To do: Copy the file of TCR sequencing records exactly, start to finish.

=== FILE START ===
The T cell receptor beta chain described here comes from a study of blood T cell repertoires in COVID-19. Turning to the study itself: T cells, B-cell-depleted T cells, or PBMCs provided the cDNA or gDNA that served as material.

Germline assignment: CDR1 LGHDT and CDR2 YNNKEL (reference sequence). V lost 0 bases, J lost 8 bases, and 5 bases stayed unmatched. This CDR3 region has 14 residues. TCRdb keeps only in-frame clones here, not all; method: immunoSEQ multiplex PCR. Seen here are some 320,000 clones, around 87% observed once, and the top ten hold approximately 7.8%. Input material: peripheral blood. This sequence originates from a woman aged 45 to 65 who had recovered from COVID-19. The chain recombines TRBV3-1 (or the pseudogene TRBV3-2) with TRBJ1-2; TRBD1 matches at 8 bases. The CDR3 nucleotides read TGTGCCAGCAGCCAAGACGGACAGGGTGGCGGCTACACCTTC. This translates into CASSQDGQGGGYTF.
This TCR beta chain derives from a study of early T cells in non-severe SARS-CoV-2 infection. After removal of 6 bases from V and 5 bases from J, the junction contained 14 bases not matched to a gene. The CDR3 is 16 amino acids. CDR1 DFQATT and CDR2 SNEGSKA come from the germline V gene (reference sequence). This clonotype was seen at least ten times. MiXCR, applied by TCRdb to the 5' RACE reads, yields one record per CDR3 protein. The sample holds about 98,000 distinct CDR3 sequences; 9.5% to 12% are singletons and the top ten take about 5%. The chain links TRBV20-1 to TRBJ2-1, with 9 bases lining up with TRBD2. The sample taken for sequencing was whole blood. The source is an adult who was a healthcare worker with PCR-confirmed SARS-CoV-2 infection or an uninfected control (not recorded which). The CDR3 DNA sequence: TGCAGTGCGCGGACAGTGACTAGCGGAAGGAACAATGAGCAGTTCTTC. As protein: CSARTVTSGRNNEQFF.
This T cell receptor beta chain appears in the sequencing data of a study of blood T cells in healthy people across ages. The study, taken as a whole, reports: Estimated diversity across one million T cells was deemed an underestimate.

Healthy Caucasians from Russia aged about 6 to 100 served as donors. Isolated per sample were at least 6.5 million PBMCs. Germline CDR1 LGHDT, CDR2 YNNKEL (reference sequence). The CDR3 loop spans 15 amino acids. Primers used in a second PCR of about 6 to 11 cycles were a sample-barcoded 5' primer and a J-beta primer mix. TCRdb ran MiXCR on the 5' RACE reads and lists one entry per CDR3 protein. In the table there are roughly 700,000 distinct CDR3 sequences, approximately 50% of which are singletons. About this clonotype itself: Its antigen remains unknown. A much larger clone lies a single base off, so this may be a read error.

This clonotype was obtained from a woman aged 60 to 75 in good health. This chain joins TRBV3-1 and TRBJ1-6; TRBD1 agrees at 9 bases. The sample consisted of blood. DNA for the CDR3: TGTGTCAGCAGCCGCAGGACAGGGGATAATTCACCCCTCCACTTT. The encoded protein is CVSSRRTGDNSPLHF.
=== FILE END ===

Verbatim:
The T cell receptor beta chain described here comes from a study of blood T cell repertoires in COVID-19. Turning to the study itself: T cells, B-cell-depleted T cells, or PBMCs provided the cDNA or gDNA that served as material.

Germline assignment: CDR1 LGHDT and CDR2 YNNKEL (reference sequence). V lost 0 bases, J lost 8 bases, and 5 bases stayed unmatched. This CDR3 region has 14 residues. TCRdb keeps only in-frame clones here, not all; method: immunoSEQ multiplex PCR. Seen here are some 320,000 clones, around 87% observed once, and the top ten hold approximately 7.8%. Input material: peripheral blood. This sequence originates from a woman aged 45 to 65 who had recovered from COVID-19. The chain recombines TRBV3-1 (or the pseudogene TRBV3-2) with TRBJ1-2; TRBD1 matches at 8 bases. The CDR3 nucleotides read TGTGCCAGCAGCCAAGACGGACAGGGTGGCGGCTACACCTTC. This translates into CASSQDGQGGGYTF.
This TCR beta chain derives from a study of early T cells in non-severe SARS-CoV-2 infection. After removal of 6 bases from V and 5 bases from J, the junction contained 14 bases not matched to a gene. The CDR3 is 16 amino acids. CDR1 DFQATT and CDR2 SNEGSKA come from the germline V gene (reference sequence). This clonotype was seen at least ten times. MiXCR, applied by TCRdb to the 5' RACE reads, yields one record per CDR3 protein. The sample holds about 98,000 distinct CDR3 sequences; 9.5% to 12% are singletons and the top ten take about 5%. The chain links TRBV20-1 to TRBJ2-1, with 9 bases lining up with TRBD2. The sample taken for sequencing was whole blood. The source is an adult who was a healthcare worker with PCR-confirmed SARS-CoV-2 infection or an uninfected control (not recorded which). The CDR3 DNA sequence: TGCAGTGCGCGGACAGTGACTAGCGGAAGGAACAATGAGCAGTTCTTC. As protein: CSARTVTSGRNNEQFF.
This T cell receptor beta chain appears in the sequencing data of a study of blood T cells in healthy people across ages. The study, taken as a whole, reports: Estimated diversity across one million T cells was deemed an underestimate.

Healthy Caucasians from Russia aged about 6 to 100 served as donors. Isolated per sample were at least 6.5 million PBMCs. Germline CDR1 LGHDT, CDR2 YNNKEL (reference sequence). The CDR3 loop spans 15 amino acids. Primers used in a second PCR of about 6 to 11 cycles were a sample-barcoded 5' primer and a J-beta primer mix. TCRdb ran MiXCR on the 5' RACE reads and lists one entry per CDR3 protein. In the table there are roughly 700,000 distinct CDR3 sequences, approximately 50% of which are singletons. About this clonotype itself: Its antigen remains unknown. A much larger clone lies a single base off, so this may be a read error.

This clonotype was obtained from a woman aged 60 to 75 in good health. This chain joins TRBV3-1 and TRBJ1-6; TRBD1 agrees at 9 bases. The sample consisted of blood. DNA for the CDR3: TGTGTCAGCAGCCGCAGGACAGGGGATAATTCACCCCTCCACTTT. The encoded protein is CVSSRRTGDNSPLHF.